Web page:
Cost Share Contribution
The National Family Caregiver Support Program requests a cost share contribution toward the cost of services received based on the care recipient’s monthly income.
Priority will be given to older individuals with greatest social and economic need, with particular attention to low-income older individuals and older individuals providing care and support to persons with mental retardation and related developmental disabilities.
Please contact Senior Resources at 860-887-3561 pr 1-800-690-6998 for more information or eligibility for our programs.
The Need for Respite and Supplemental Service
Grandparents and other relative caregivers stepping in to raise their kin children can find the task at hand exhausting. Much has changed from the first time around raising children often leaving the relative caregiver in search of respite. An occasional break from caregiving enables the exhausted relative caregiver to regroup both physically and emotionally from his/her caregiving responsibilities. Senior Resources offers a wide range of support services that are funded by the National Family Caregiver Support Program.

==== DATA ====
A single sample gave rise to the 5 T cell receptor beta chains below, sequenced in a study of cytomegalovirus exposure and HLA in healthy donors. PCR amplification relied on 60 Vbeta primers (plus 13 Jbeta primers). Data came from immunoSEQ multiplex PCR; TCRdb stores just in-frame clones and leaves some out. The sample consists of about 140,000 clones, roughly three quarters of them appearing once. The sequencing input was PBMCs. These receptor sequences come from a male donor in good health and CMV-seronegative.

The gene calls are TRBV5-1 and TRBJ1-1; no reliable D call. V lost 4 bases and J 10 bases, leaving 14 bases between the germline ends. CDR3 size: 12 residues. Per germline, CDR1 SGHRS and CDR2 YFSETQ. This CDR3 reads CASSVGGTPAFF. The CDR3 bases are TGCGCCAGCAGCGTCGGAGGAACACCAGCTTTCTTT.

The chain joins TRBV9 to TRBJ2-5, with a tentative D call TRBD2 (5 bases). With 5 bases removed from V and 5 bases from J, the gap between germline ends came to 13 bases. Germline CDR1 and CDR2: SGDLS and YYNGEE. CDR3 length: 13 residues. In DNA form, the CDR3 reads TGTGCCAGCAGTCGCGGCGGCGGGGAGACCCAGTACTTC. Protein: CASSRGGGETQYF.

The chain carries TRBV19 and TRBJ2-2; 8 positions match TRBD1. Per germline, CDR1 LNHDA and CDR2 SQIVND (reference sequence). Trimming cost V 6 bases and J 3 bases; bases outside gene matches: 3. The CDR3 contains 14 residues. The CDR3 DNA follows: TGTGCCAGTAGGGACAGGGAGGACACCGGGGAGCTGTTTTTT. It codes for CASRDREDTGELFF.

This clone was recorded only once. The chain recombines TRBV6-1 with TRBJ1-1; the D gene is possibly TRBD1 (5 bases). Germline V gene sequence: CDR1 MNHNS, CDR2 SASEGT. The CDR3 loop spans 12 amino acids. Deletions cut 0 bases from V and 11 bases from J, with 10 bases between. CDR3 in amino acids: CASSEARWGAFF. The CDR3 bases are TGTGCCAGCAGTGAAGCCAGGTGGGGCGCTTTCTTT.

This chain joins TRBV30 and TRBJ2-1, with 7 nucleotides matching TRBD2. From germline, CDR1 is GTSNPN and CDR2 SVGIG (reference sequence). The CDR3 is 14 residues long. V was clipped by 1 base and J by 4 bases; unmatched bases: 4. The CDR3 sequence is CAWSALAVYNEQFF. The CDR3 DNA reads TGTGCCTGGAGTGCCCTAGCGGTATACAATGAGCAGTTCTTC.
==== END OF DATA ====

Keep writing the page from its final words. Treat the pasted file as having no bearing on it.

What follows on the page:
What is Money Follows the Person?
Money Follows the Person (MFP) is a federal demonstration program that helps Medicaid-eligible individuals currently living in long-term care facilities – such as nursing homes, hospitals and other qualified institutions – successfully transition back into the community.
Who is eligible?
To participate in the program, a person must be eligible for Medicaid and living in a long-term care or hospital setting for at least three months. He should have an interest in living in the community and be eligible for one of the community service packages.